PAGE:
B1 - Washing People

Poor hygiene increases the transmission of diseases, including diarrhoeal disease, respiratory disease, hepatitis and infections. The rates of these diseases in some developed world indigenous communities are as high as in many developing countries and are many times higher than for non-indigenous children.

Diarrhoeal and respiratory diseases, in particular, are the major causes of illness among indigenous children and also play a major role in malnutrition in the first three years of life. Skin infection is one of the most common problems of Indigenous children and causes chronic illness and discomfort. Re current or persistent skin infection is known to increase the risk of developing kidney disease and rheumatic fever. All these illnesses are commonly linked to poverty.

Washing children daily is likely to reduce the frequency and spread of these diseases.

  • Having functional washing facilities in the house will reduce diarrhoeal disease because organisms are less likely to be transmitted between people, particularly between children and adults.
  • Respiratory disease is primarily spread by aerosol droplet transmission. However, it has been shown in Papua New Guinea that a micro-organism that causes pneumonia was found on the hands of mothers who had been handling children. This type of transmission is likely to be even more common in Australian Indigenous children, who have higher rates of nasal discharge and face secretions than children in Papua New Guinea. Other studies have also demonstrated strong evidence for ‘secretion swapping’ as a method of spreading the micro-organisms responsible for respiratory infections. Washing will reduce the amount of infected secretions on people’s faces and hands, and may reduce transmission both by aerosol and by direct contact.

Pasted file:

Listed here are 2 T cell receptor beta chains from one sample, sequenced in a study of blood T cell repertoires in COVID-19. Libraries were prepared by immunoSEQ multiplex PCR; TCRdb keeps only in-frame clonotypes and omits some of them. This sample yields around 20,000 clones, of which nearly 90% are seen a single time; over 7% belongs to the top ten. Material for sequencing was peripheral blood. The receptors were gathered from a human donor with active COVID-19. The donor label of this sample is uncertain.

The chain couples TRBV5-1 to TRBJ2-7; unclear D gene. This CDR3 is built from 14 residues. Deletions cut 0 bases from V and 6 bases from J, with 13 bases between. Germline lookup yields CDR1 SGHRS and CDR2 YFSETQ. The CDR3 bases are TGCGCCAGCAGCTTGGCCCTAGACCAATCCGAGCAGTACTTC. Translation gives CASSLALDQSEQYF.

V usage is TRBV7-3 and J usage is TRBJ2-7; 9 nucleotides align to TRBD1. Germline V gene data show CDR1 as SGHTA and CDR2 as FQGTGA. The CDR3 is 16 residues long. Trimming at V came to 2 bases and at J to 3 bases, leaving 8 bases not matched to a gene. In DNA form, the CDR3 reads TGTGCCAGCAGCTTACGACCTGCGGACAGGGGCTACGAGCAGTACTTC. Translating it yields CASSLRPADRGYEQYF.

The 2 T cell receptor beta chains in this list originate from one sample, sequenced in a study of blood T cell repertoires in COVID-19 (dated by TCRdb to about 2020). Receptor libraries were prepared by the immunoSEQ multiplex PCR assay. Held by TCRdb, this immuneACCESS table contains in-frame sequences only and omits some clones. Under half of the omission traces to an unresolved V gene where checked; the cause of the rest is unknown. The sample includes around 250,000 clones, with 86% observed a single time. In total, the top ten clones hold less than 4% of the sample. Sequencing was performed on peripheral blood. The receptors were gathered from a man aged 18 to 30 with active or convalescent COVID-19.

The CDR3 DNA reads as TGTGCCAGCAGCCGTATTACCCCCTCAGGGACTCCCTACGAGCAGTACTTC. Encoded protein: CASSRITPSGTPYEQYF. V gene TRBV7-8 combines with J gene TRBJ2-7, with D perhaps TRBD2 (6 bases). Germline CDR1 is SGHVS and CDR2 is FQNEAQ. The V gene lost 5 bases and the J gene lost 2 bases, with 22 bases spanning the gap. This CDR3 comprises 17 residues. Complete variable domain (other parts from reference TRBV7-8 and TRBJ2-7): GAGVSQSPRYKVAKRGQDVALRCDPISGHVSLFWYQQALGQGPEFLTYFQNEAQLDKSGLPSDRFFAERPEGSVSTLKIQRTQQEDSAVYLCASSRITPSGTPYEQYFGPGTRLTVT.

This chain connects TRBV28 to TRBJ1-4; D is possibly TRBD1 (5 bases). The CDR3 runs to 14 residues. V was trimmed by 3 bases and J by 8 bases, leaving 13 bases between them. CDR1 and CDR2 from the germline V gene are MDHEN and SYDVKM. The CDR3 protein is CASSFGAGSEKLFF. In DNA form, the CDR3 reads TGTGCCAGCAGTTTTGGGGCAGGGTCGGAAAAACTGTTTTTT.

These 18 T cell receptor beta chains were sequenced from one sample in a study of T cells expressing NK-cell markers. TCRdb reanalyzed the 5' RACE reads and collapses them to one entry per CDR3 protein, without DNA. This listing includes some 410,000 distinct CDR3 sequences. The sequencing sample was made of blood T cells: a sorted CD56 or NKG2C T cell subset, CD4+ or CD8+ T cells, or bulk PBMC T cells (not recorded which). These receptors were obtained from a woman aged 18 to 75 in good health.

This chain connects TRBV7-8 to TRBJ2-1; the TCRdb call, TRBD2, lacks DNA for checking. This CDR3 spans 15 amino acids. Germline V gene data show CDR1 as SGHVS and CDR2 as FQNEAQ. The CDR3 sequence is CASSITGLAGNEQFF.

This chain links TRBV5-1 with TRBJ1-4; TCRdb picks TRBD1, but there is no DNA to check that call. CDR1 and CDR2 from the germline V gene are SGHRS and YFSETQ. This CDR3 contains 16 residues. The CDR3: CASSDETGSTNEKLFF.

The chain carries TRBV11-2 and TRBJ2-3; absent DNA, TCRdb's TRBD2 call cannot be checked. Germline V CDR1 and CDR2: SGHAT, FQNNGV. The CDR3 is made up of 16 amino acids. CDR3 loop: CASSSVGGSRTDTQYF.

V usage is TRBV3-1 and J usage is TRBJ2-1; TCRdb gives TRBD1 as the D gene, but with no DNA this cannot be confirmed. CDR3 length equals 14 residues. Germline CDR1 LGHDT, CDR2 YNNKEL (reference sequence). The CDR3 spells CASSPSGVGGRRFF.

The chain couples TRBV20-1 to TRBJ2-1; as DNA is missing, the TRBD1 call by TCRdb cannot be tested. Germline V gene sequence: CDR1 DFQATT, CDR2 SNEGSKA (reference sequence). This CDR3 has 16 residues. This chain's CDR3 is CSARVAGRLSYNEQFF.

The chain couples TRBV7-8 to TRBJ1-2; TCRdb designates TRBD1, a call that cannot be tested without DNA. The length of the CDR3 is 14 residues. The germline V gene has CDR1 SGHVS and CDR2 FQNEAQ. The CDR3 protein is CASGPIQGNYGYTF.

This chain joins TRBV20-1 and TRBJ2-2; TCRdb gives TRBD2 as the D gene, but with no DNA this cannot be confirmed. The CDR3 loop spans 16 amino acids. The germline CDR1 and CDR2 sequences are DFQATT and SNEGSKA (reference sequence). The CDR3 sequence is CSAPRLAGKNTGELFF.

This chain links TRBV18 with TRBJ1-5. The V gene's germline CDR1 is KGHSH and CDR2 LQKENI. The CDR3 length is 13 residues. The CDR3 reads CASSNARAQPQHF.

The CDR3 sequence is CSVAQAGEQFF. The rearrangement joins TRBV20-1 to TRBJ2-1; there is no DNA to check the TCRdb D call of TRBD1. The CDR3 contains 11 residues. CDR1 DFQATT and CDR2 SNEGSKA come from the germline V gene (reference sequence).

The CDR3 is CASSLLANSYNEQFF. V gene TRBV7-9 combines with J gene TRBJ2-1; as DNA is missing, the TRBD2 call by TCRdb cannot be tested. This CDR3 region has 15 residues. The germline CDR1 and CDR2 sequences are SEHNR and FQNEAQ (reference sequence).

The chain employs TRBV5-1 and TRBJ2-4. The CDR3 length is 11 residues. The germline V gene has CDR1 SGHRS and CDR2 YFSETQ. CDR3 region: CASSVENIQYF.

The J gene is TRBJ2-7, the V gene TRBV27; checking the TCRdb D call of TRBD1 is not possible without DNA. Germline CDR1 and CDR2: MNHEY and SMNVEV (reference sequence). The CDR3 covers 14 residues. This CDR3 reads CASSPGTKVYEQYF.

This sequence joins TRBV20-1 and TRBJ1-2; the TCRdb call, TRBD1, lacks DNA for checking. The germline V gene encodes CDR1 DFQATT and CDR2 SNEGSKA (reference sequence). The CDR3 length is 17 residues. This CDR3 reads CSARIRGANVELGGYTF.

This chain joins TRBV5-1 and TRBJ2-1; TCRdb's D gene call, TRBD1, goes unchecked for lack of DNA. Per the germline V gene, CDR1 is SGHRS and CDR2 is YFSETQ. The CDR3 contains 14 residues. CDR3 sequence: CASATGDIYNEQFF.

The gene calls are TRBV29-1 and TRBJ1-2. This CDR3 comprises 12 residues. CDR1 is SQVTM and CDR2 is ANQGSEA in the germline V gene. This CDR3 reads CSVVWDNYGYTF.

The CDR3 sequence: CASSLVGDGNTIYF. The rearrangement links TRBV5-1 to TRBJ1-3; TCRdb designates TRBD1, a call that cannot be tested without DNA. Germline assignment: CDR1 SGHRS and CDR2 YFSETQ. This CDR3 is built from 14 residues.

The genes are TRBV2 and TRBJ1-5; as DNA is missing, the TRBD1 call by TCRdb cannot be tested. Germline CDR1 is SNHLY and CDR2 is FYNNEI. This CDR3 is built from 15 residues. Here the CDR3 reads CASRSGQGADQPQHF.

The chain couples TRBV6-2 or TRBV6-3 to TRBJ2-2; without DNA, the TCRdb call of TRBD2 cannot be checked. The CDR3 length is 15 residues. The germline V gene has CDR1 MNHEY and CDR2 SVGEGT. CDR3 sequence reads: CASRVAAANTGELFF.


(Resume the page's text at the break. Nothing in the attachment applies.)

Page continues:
• Persistent scabies infections can lead to an increased risk of infection by other bacteria, especially Group A streptococci associated with impetigo. These infections are most effectively treated by frequent washing and removing the crusting around weeping sores that protects and encourages organism growth. Washing skin sores will not only reduce discomfort and frequency, but will also help to reduce the consequent high rates of renal disease, rheumatic fever and rheumatic heart disease.1
  • In many regions, Indigenous children have high rates of trachoma and bacterial eye infections. Trachoma is known to be associated with poverty and poor living conditions. Studies have shown regular face washing can reduce the amount of eye infection.
  • Washing hands after using the toilet can significantly reduce the transmission of hepatitis.
  • The facilities used for hand washing can also assist in the carrying out of dental hygiene and tooth brushing, leading to reduced dental disease.

The health hardware required to support the first Healthy Living Practice: the ability to wash people, particularly children includes a private, functional wet area with hot and cold water supply, shower, a bath or tub for washing children, a hand basin, and working drainage.

1 Pholeros, P, Rainow, S & Torzillo, P 1993, Housing for Health, Towards a Healthy Living Environment for Aboriginal Australia, Healthabitat, Newport Beach.